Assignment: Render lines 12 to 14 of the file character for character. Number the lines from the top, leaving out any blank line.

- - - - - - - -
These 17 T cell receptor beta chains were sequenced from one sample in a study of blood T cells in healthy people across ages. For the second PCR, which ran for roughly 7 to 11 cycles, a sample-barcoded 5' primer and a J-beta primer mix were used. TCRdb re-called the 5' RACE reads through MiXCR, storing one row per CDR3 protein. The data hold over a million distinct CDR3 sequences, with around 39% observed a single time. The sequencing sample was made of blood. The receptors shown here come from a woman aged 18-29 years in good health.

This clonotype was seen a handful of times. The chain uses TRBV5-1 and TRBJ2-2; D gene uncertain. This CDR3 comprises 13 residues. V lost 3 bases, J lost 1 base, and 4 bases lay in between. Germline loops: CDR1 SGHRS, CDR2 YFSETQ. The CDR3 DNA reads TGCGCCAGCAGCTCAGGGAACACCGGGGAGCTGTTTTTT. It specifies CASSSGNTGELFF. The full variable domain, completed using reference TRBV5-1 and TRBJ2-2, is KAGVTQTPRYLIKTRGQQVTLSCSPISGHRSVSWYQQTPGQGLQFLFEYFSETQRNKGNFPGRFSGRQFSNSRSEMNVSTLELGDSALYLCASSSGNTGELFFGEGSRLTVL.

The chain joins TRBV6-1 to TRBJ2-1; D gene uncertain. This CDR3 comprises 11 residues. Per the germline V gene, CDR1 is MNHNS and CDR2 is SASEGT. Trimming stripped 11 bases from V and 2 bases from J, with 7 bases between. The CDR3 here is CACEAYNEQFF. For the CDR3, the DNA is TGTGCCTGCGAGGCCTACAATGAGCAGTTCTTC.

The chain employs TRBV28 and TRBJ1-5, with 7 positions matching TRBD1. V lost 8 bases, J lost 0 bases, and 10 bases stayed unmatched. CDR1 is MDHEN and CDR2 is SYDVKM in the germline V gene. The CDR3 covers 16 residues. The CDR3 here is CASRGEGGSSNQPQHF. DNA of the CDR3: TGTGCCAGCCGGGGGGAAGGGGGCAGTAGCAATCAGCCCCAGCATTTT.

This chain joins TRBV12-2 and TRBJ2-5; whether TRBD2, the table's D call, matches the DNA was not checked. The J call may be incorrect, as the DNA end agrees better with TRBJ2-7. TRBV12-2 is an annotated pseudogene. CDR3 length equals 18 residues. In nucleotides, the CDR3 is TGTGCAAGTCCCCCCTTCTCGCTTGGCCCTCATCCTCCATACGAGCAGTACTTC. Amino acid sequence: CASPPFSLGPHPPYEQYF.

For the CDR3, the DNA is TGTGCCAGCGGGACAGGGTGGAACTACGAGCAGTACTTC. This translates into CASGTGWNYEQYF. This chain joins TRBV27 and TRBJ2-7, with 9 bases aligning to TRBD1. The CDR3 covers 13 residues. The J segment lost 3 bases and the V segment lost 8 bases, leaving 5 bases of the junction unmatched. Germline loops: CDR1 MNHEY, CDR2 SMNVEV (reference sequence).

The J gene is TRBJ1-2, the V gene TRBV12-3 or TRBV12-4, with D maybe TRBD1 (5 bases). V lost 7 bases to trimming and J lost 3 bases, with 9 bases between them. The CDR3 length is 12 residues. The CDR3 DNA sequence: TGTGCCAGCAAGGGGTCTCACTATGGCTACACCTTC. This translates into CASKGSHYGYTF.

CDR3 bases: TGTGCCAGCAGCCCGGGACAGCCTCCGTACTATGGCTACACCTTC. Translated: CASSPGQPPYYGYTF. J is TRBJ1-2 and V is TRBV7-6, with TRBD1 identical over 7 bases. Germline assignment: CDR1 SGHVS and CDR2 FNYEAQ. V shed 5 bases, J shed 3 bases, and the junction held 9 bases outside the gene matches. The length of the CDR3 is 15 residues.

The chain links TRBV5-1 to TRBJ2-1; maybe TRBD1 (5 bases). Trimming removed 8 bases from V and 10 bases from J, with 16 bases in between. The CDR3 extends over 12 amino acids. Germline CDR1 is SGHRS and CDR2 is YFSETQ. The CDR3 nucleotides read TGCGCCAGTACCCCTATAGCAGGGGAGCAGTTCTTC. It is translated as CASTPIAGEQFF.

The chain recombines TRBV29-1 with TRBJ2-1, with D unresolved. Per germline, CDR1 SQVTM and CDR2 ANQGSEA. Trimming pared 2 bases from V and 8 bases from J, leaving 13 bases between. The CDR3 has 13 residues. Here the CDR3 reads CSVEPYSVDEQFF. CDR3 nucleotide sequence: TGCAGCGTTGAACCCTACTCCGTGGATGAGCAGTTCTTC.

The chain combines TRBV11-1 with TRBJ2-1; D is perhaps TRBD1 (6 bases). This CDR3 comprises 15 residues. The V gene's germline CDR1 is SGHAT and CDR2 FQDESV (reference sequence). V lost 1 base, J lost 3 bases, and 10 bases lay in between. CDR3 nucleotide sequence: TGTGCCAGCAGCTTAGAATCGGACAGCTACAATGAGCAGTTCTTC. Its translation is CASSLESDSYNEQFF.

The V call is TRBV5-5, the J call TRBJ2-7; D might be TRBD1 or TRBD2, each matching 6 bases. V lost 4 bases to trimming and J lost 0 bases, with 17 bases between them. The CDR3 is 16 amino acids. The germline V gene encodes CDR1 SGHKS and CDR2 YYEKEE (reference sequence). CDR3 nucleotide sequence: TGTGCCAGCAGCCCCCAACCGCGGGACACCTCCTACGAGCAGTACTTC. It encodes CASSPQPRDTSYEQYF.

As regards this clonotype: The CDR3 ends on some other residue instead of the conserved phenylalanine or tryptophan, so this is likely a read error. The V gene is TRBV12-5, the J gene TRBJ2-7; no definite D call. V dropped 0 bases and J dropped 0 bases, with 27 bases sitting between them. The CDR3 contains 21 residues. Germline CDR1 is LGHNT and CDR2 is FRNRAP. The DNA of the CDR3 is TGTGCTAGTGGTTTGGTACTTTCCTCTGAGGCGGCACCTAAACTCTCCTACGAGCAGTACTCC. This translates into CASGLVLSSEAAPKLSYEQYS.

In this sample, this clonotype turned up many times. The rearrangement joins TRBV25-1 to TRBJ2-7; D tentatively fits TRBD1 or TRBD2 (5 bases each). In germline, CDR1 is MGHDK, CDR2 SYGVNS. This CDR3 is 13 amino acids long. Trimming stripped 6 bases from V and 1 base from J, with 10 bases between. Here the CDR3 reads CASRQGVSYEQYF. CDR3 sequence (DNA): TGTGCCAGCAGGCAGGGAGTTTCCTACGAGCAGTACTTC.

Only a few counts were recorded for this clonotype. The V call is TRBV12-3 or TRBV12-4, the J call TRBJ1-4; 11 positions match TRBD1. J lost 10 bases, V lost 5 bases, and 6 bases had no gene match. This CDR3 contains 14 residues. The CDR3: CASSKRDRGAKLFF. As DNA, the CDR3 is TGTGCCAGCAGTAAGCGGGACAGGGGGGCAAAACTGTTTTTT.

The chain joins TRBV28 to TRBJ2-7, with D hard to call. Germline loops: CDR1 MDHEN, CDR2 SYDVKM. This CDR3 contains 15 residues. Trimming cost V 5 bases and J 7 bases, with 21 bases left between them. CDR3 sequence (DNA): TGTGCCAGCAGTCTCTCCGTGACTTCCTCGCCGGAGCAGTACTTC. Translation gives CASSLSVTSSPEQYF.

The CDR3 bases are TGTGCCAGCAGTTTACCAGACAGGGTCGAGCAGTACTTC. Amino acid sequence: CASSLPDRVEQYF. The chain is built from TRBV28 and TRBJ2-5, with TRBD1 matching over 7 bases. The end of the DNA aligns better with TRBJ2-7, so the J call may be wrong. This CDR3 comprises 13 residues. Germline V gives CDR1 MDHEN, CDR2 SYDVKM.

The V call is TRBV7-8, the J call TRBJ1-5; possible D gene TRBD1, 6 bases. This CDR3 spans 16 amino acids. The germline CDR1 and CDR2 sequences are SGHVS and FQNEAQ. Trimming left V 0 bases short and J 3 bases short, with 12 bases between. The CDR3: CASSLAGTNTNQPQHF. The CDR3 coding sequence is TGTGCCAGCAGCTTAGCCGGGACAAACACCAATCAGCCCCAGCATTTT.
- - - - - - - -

The V call is TRBV5-5, the J call TRBJ2-7; D might be TRBD1 or TRBD2, each matching 6 bases. V lost 4 bases to trimming and J lost 0 bases, with 17 bases between them. The CDR3 is 16 amino acids. The germline V gene encodes CDR1 SGHKS and CDR2 YYEKEE (reference sequence). CDR3 nucleotide sequence: TGTGCCAGCAGCCCCCAACCGCGGGACACCTCCTACGAGCAGTACTTC. It encodes CASSPQPRDTSYEQYF.

As regards this clonotype: The CDR3 ends on some other residue instead of the conserved phenylalanine or tryptophan, so this is likely a read error. The V gene is TRBV12-5, the J gene TRBJ2-7; no definite D call. V dropped 0 bases and J dropped 0 bases, with 27 bases sitting between them. The CDR3 contains 21 residues. Germline CDR1 is LGHNT and CDR2 is FRNRAP. The DNA of the CDR3 is TGTGCTAGTGGTTTGGTACTTTCCTCTGAGGCGGCACCTAAACTCTCCTACGAGCAGTACTCC. This translates into CASGLVLSSEAAPKLSYEQYS.

In this sample, this clonotype turned up many times. The rearrangement joins TRBV25-1 to TRBJ2-7; D tentatively fits TRBD1 or TRBD2 (5 bases each). In germline, CDR1 is MGHDK, CDR2 SYGVNS. This CDR3 is 13 amino acids long. Trimming stripped 6 bases from V and 1 base from J, with 10 bases between. Here the CDR3 reads CASRQGVSYEQYF. CDR3 sequence (DNA): TGTGCCAGCAGGCAGGGAGTTTCCTACGAGCAGTACTTC.